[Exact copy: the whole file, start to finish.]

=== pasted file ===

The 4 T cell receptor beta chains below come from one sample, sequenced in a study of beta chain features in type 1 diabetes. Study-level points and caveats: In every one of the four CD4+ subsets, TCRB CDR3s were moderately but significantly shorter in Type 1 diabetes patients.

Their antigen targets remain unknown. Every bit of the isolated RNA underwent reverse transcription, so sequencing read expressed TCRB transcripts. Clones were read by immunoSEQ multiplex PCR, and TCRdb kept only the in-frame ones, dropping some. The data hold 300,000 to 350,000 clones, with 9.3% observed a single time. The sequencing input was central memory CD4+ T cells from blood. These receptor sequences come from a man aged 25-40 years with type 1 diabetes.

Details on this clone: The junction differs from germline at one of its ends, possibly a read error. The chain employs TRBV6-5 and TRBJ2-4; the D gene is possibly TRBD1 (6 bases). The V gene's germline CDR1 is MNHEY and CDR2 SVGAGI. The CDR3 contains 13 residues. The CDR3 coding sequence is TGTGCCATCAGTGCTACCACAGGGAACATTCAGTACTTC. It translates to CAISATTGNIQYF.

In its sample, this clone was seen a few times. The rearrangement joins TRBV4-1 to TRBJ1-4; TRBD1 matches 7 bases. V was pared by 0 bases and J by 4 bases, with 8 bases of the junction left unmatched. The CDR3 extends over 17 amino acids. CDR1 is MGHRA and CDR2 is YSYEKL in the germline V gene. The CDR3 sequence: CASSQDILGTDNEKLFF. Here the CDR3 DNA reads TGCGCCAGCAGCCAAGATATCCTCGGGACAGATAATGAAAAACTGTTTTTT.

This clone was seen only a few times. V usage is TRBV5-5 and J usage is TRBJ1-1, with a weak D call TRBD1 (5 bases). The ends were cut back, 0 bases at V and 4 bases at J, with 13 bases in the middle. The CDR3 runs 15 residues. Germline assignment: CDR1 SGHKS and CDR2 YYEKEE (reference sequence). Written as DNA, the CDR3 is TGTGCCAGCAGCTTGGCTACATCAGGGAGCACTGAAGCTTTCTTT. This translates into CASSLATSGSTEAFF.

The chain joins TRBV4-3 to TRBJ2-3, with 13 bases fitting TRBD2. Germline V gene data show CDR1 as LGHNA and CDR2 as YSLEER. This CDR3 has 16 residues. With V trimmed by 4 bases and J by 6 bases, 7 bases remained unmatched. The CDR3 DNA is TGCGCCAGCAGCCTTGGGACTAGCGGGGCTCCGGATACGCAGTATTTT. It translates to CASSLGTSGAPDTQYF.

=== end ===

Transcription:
The 4 T cell receptor beta chains below come from one sample, sequenced in a study of beta chain features in type 1 diabetes. Study-level points and caveats: In every one of the four CD4+ subsets, TCRB CDR3s were moderately but significantly shorter in Type 1 diabetes patients.

Their antigen targets remain unknown. Every bit of the isolated RNA underwent reverse transcription, so sequencing read expressed TCRB transcripts. Clones were read by immunoSEQ multiplex PCR, and TCRdb kept only the in-frame ones, dropping some. The data hold 300,000 to 350,000 clones, with 9.3% observed a single time. The sequencing input was central memory CD4+ T cells from blood. These receptor sequences come from a man aged 25-40 years with type 1 diabetes.

Details on this clone: The junction differs from germline at one of its ends, possibly a read error. The chain employs TRBV6-5 and TRBJ2-4; the D gene is possibly TRBD1 (6 bases). The V gene's germline CDR1 is MNHEY and CDR2 SVGAGI. The CDR3 contains 13 residues. The CDR3 coding sequence is TGTGCCATCAGTGCTACCACAGGGAACATTCAGTACTTC. It translates to CAISATTGNIQYF.

In its sample, this clone was seen a few times. The rearrangement joins TRBV4-1 to TRBJ1-4; TRBD1 matches 7 bases. V was pared by 0 bases and J by 4 bases, with 8 bases of the junction left unmatched. The CDR3 extends over 17 amino acids. CDR1 is MGHRA and CDR2 is YSYEKL in the germline V gene. The CDR3 sequence: CASSQDILGTDNEKLFF. Here the CDR3 DNA reads TGCGCCAGCAGCCAAGATATCCTCGGGACAGATAATGAAAAACTGTTTTTT.

This clone was seen only a few times. V usage is TRBV5-5 and J usage is TRBJ1-1, with a weak D call TRBD1 (5 bases). The ends were cut back, 0 bases at V and 4 bases at J, with 13 bases in the middle. The CDR3 runs 15 residues. Germline assignment: CDR1 SGHKS and CDR2 YYEKEE (reference sequence). Written as DNA, the CDR3 is TGTGCCAGCAGCTTGGCTACATCAGGGAGCACTGAAGCTTTCTTT. This translates into CASSLATSGSTEAFF.

The chain joins TRBV4-3 to TRBJ2-3, with 13 bases fitting TRBD2. Germline V gene data show CDR1 as LGHNA and CDR2 as YSLEER. This CDR3 has 16 residues. With V trimmed by 4 bases and J by 6 bases, 7 bases remained unmatched. The CDR3 DNA is TGCGCCAGCAGCCTTGGGACTAGCGGGGCTCCGGATACGCAGTATTTT. It translates to CASSLGTSGAPDTQYF.